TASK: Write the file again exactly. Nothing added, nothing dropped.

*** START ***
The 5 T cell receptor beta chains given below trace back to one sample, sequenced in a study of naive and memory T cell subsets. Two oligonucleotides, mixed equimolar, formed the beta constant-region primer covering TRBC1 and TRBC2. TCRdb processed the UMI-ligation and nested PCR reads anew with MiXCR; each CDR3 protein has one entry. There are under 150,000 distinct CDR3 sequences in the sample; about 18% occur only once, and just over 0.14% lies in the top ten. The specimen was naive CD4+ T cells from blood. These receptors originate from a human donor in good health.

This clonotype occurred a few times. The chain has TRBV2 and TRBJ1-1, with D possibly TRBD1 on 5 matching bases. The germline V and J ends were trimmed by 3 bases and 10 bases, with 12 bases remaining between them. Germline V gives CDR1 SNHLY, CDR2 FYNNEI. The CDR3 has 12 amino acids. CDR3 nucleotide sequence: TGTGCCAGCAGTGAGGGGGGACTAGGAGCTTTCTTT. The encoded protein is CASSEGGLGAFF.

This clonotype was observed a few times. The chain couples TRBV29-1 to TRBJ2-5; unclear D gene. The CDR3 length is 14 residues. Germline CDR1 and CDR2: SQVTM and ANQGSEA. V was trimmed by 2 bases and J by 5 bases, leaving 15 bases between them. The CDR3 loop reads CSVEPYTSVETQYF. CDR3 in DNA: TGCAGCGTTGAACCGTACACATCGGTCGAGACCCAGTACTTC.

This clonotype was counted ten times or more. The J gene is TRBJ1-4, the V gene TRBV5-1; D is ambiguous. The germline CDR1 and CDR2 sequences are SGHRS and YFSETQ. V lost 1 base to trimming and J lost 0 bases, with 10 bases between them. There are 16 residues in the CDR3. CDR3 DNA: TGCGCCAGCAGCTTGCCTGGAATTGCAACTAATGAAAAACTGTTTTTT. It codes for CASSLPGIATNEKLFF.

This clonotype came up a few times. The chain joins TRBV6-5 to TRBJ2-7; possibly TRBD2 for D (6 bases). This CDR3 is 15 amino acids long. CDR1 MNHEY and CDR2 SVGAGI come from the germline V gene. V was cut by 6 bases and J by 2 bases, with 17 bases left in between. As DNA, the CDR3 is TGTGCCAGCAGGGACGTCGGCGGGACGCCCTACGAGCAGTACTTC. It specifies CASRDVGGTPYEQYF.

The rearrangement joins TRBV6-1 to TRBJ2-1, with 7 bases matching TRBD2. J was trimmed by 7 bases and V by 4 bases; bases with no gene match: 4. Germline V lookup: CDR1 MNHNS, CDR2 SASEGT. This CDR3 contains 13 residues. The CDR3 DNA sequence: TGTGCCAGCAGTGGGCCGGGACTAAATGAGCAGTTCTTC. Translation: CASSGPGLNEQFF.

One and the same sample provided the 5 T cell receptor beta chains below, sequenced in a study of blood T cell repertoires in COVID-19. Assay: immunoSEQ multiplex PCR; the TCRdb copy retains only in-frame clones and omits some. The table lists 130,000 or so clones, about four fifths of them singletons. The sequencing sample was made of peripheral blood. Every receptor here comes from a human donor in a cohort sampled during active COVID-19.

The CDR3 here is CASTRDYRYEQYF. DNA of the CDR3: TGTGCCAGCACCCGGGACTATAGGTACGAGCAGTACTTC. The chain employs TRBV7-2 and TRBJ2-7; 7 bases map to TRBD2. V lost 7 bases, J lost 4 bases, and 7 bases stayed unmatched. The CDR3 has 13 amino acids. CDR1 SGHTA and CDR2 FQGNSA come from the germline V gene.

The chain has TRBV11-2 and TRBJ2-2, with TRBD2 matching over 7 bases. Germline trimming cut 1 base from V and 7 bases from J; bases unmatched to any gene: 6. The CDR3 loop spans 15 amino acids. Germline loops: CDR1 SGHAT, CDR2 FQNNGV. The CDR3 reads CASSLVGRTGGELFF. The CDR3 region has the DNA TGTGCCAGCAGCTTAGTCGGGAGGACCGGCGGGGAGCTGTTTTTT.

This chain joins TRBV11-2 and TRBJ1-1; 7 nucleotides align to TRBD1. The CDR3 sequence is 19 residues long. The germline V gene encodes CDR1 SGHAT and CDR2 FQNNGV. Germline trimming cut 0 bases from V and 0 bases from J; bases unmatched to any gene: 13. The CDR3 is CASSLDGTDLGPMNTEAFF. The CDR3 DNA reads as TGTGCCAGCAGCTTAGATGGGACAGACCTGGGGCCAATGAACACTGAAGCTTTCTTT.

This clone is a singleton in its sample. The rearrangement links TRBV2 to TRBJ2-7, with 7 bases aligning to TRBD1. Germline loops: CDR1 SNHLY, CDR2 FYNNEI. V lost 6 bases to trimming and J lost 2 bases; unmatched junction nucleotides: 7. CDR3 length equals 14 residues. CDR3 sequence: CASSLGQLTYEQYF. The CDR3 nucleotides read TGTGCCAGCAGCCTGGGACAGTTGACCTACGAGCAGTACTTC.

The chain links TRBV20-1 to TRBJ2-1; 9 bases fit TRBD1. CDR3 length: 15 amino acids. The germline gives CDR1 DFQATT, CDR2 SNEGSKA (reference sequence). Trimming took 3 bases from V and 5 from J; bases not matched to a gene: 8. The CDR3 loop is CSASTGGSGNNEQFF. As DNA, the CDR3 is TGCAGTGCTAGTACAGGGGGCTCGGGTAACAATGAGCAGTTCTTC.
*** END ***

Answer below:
The 5 T cell receptor beta chains given below trace back to one sample, sequenced in a study of naive and memory T cell subsets. Two oligonucleotides, mixed equimolar, formed the beta constant-region primer covering TRBC1 and TRBC2. TCRdb processed the UMI-ligation and nested PCR reads anew with MiXCR; each CDR3 protein has one entry. There are under 150,000 distinct CDR3 sequences in the sample; about 18% occur only once, and just over 0.14% lies in the top ten. The specimen was naive CD4+ T cells from blood. These receptors originate from a human donor in good health.

This clonotype occurred a few times. The chain has TRBV2 and TRBJ1-1, with D possibly TRBD1 on 5 matching bases. The germline V and J ends were trimmed by 3 bases and 10 bases, with 12 bases remaining between them. Germline V gives CDR1 SNHLY, CDR2 FYNNEI. The CDR3 has 12 amino acids. CDR3 nucleotide sequence: TGTGCCAGCAGTGAGGGGGGACTAGGAGCTTTCTTT. The encoded protein is CASSEGGLGAFF.

This clonotype was observed a few times. The chain couples TRBV29-1 to TRBJ2-5; unclear D gene. The CDR3 length is 14 residues. Germline CDR1 and CDR2: SQVTM and ANQGSEA. V was trimmed by 2 bases and J by 5 bases, leaving 15 bases between them. The CDR3 loop reads CSVEPYTSVETQYF. CDR3 in DNA: TGCAGCGTTGAACCGTACACATCGGTCGAGACCCAGTACTTC.

This clonotype was counted ten times or more. The J gene is TRBJ1-4, the V gene TRBV5-1; D is ambiguous. The germline CDR1 and CDR2 sequences are SGHRS and YFSETQ. V lost 1 base to trimming and J lost 0 bases, with 10 bases between them. There are 16 residues in the CDR3. CDR3 DNA: TGCGCCAGCAGCTTGCCTGGAATTGCAACTAATGAAAAACTGTTTTTT. It codes for CASSLPGIATNEKLFF.

This clonotype came up a few times. The chain joins TRBV6-5 to TRBJ2-7; possibly TRBD2 for D (6 bases). This CDR3 is 15 amino acids long. CDR1 MNHEY and CDR2 SVGAGI come from the germline V gene. V was cut by 6 bases and J by 2 bases, with 17 bases left in between. As DNA, the CDR3 is TGTGCCAGCAGGGACGTCGGCGGGACGCCCTACGAGCAGTACTTC. It specifies CASRDVGGTPYEQYF.

The rearrangement joins TRBV6-1 to TRBJ2-1, with 7 bases matching TRBD2. J was trimmed by 7 bases and V by 4 bases; bases with no gene match: 4. Germline V lookup: CDR1 MNHNS, CDR2 SASEGT. This CDR3 contains 13 residues. The CDR3 DNA sequence: TGTGCCAGCAGTGGGCCGGGACTAAATGAGCAGTTCTTC. Translation: CASSGPGLNEQFF.

One and the same sample provided the 5 T cell receptor beta chains below, sequenced in a study of blood T cell repertoires in COVID-19. Assay: immunoSEQ multiplex PCR; the TCRdb copy retains only in-frame clones and omits some. The table lists 130,000 or so clones, about four fifths of them singletons. The sequencing sample was made of peripheral blood. Every receptor here comes from a human donor in a cohort sampled during active COVID-19.

The CDR3 here is CASTRDYRYEQYF. DNA of the CDR3: TGTGCCAGCACCCGGGACTATAGGTACGAGCAGTACTTC. The chain employs TRBV7-2 and TRBJ2-7; 7 bases map to TRBD2. V lost 7 bases, J lost 4 bases, and 7 bases stayed unmatched. The CDR3 has 13 amino acids. CDR1 SGHTA and CDR2 FQGNSA come from the germline V gene.

The chain has TRBV11-2 and TRBJ2-2, with TRBD2 matching over 7 bases. Germline trimming cut 1 base from V and 7 bases from J; bases unmatched to any gene: 6. The CDR3 loop spans 15 amino acids. Germline loops: CDR1 SGHAT, CDR2 FQNNGV. The CDR3 reads CASSLVGRTGGELFF. The CDR3 region has the DNA TGTGCCAGCAGCTTAGTCGGGAGGACCGGCGGGGAGCTGTTTTTT.

This chain joins TRBV11-2 and TRBJ1-1; 7 nucleotides align to TRBD1. The CDR3 sequence is 19 residues long. The germline V gene encodes CDR1 SGHAT and CDR2 FQNNGV. Germline trimming cut 0 bases from V and 0 bases from J; bases unmatched to any gene: 13. The CDR3 is CASSLDGTDLGPMNTEAFF. The CDR3 DNA reads as TGTGCCAGCAGCTTAGATGGGACAGACCTGGGGCCAATGAACACTGAAGCTTTCTTT.

This clone is a singleton in its sample. The rearrangement links TRBV2 to TRBJ2-7, with 7 bases aligning to TRBD1. Germline loops: CDR1 SNHLY, CDR2 FYNNEI. V lost 6 bases to trimming and J lost 2 bases; unmatched junction nucleotides: 7. CDR3 length equals 14 residues. CDR3 sequence: CASSLGQLTYEQYF. The CDR3 nucleotides read TGTGCCAGCAGCCTGGGACAGTTGACCTACGAGCAGTACTTC.

The chain links TRBV20-1 to TRBJ2-1; 9 bases fit TRBD1. CDR3 length: 15 amino acids. The germline gives CDR1 DFQATT, CDR2 SNEGSKA (reference sequence). Trimming took 3 bases from V and 5 from J; bases not matched to a gene: 8. The CDR3 loop is CSASTGGSGNNEQFF. As DNA, the CDR3 is TGCAGTGCTAGTACAGGGGGCTCGGGTAACAATGAGCAGTTCTTC.